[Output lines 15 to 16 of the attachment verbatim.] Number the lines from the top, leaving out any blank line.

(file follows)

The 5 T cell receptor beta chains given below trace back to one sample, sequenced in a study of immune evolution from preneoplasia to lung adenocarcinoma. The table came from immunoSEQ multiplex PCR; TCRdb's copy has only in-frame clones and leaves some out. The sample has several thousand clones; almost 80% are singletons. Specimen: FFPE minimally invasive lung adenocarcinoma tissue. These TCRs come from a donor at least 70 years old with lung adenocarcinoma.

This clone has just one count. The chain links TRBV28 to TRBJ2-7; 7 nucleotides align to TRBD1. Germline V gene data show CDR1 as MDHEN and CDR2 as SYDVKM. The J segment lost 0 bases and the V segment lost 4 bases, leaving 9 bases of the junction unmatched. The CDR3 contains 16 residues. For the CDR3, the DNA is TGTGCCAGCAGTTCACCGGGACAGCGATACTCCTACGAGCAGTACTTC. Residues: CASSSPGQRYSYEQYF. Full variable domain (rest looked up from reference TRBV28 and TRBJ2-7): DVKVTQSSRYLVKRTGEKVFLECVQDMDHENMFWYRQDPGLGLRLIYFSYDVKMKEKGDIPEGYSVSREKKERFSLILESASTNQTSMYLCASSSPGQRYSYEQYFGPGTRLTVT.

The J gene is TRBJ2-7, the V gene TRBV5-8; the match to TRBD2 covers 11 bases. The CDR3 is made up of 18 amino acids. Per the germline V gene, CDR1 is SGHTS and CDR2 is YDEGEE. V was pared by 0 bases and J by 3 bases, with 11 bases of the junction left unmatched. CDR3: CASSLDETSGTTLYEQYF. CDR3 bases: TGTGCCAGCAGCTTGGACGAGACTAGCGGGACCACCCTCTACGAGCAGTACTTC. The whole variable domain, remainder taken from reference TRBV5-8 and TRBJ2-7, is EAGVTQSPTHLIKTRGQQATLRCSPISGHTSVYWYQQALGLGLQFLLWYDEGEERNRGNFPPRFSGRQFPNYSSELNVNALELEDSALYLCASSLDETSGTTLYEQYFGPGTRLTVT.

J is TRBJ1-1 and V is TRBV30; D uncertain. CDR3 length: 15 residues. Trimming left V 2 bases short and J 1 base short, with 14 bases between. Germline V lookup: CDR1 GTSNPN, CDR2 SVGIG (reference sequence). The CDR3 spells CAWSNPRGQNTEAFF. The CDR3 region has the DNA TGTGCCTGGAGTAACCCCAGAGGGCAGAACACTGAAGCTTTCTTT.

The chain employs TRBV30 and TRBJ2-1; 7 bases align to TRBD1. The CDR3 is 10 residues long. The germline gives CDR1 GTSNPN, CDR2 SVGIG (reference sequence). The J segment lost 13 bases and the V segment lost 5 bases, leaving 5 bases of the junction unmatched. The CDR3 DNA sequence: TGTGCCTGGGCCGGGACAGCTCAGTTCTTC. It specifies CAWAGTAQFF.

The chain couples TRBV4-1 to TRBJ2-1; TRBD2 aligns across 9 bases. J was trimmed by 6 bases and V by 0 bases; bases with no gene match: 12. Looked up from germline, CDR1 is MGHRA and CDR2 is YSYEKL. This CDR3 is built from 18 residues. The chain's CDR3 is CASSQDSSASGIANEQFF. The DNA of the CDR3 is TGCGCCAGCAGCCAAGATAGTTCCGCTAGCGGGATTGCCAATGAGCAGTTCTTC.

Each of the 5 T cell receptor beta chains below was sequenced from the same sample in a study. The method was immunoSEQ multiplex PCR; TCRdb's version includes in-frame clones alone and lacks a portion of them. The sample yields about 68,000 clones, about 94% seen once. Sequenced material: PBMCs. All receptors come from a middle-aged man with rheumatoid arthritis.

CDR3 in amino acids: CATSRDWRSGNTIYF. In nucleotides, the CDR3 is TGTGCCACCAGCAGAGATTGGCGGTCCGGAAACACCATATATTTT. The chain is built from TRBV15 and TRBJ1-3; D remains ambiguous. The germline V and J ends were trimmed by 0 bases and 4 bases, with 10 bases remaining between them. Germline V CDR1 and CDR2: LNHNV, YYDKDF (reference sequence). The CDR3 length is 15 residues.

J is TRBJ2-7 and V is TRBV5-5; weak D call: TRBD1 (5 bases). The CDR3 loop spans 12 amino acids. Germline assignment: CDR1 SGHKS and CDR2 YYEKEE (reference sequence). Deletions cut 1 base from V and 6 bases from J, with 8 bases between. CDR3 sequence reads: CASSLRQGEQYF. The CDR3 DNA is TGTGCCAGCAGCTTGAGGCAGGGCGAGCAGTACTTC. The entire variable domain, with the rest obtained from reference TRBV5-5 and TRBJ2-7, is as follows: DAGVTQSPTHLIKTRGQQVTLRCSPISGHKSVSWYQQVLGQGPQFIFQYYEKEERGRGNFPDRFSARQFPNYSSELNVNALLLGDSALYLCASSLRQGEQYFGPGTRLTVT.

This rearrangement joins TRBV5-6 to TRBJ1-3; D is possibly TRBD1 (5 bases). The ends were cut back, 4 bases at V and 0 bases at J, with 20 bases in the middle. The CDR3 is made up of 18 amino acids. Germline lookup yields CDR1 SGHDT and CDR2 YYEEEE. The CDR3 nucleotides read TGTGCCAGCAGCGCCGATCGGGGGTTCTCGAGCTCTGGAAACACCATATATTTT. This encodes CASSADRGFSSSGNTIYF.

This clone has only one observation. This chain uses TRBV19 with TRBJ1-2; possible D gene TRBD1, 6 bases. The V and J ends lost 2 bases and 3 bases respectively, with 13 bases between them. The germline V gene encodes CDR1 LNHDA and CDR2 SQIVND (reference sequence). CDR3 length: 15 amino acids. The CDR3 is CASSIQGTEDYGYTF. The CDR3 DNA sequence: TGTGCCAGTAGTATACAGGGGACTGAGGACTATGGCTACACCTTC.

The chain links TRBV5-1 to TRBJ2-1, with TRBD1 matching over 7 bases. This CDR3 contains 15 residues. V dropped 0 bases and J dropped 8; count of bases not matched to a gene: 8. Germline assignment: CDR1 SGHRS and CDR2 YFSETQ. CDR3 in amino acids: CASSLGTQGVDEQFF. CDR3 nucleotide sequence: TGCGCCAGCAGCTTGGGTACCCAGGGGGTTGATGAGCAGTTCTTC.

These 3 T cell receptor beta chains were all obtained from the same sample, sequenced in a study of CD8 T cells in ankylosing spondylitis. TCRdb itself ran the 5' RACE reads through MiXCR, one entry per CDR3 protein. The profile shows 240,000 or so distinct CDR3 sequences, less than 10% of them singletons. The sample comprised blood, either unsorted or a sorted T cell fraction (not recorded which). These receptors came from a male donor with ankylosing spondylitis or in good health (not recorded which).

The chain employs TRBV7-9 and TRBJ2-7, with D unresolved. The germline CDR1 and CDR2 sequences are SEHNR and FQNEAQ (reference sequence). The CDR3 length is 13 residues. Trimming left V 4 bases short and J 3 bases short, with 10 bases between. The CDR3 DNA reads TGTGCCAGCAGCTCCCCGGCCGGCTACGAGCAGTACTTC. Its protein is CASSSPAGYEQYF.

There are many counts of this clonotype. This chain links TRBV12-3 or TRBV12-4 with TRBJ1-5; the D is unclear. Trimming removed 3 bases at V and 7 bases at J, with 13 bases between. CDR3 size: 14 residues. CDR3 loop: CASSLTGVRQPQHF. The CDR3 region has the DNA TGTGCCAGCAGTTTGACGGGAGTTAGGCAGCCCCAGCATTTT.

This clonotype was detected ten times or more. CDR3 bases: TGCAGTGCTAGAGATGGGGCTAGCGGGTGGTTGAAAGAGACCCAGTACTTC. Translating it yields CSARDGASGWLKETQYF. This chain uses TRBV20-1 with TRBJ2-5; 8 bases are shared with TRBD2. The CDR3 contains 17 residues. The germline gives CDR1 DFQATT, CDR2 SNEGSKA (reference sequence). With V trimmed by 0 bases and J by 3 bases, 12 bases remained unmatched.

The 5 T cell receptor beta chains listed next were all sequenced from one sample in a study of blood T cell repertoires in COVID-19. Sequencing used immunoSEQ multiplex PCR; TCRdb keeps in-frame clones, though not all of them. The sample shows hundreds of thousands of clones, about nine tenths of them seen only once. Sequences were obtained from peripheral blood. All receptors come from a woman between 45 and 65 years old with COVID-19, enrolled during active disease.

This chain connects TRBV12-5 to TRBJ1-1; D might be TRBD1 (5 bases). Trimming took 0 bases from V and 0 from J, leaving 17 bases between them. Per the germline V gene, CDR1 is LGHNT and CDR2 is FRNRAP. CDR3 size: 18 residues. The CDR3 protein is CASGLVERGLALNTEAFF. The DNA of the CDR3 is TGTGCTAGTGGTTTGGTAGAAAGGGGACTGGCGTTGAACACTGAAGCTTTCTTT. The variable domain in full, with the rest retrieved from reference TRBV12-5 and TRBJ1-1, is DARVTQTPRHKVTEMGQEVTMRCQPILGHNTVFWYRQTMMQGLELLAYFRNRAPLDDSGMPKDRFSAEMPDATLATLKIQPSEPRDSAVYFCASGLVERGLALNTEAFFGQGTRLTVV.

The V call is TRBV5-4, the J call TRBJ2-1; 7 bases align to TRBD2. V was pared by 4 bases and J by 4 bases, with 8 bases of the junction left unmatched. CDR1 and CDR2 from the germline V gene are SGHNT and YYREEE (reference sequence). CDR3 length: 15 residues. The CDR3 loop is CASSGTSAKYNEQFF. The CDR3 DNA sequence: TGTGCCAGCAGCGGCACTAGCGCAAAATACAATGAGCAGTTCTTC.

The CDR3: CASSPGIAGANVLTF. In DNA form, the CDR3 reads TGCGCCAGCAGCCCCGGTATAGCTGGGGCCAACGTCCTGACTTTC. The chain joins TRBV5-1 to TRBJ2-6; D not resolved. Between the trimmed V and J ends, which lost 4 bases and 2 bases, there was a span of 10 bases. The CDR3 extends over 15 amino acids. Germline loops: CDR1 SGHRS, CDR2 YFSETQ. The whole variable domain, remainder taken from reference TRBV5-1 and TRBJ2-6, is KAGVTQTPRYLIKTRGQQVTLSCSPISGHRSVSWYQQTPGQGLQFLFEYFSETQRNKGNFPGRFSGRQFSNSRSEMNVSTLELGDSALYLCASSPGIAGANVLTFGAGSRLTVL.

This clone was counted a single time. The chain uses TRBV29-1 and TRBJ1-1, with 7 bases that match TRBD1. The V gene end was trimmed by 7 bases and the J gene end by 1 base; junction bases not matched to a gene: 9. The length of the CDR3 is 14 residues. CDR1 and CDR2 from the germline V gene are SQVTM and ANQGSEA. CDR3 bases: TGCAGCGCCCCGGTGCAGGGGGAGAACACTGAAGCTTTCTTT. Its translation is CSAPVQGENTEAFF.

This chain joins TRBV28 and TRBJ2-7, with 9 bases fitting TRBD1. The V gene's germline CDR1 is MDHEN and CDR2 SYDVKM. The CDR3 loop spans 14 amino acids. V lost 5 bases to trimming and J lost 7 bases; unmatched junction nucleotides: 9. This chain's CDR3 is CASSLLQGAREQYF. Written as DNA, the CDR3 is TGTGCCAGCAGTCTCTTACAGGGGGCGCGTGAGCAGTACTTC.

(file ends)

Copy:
There are many counts of this clonotype. This chain links TRBV12-3 or TRBV12-4 with TRBJ1-5; the D is unclear. Trimming removed 3 bases at V and 7 bases at J, with 13 bases between. CDR3 size: 14 residues. CDR3 loop: CASSLTGVRQPQHF. The CDR3 region has the DNA TGTGCCAGCAGTTTGACGGGAGTTAGGCAGCCCCAGCATTTT.

This clonotype was detected ten times or more. CDR3 bases: TGCAGTGCTAGAGATGGGGCTAGCGGGTGGTTGAAAGAGACCCAGTACTTC. Translating it yields CSARDGASGWLKETQYF. This chain uses TRBV20-1 with TRBJ2-5; 8 bases are shared with TRBD2. The CDR3 contains 17 residues. The germline gives CDR1 DFQATT, CDR2 SNEGSKA (reference sequence). With V trimmed by 0 bases and J by 3 bases, 12 bases remained unmatched.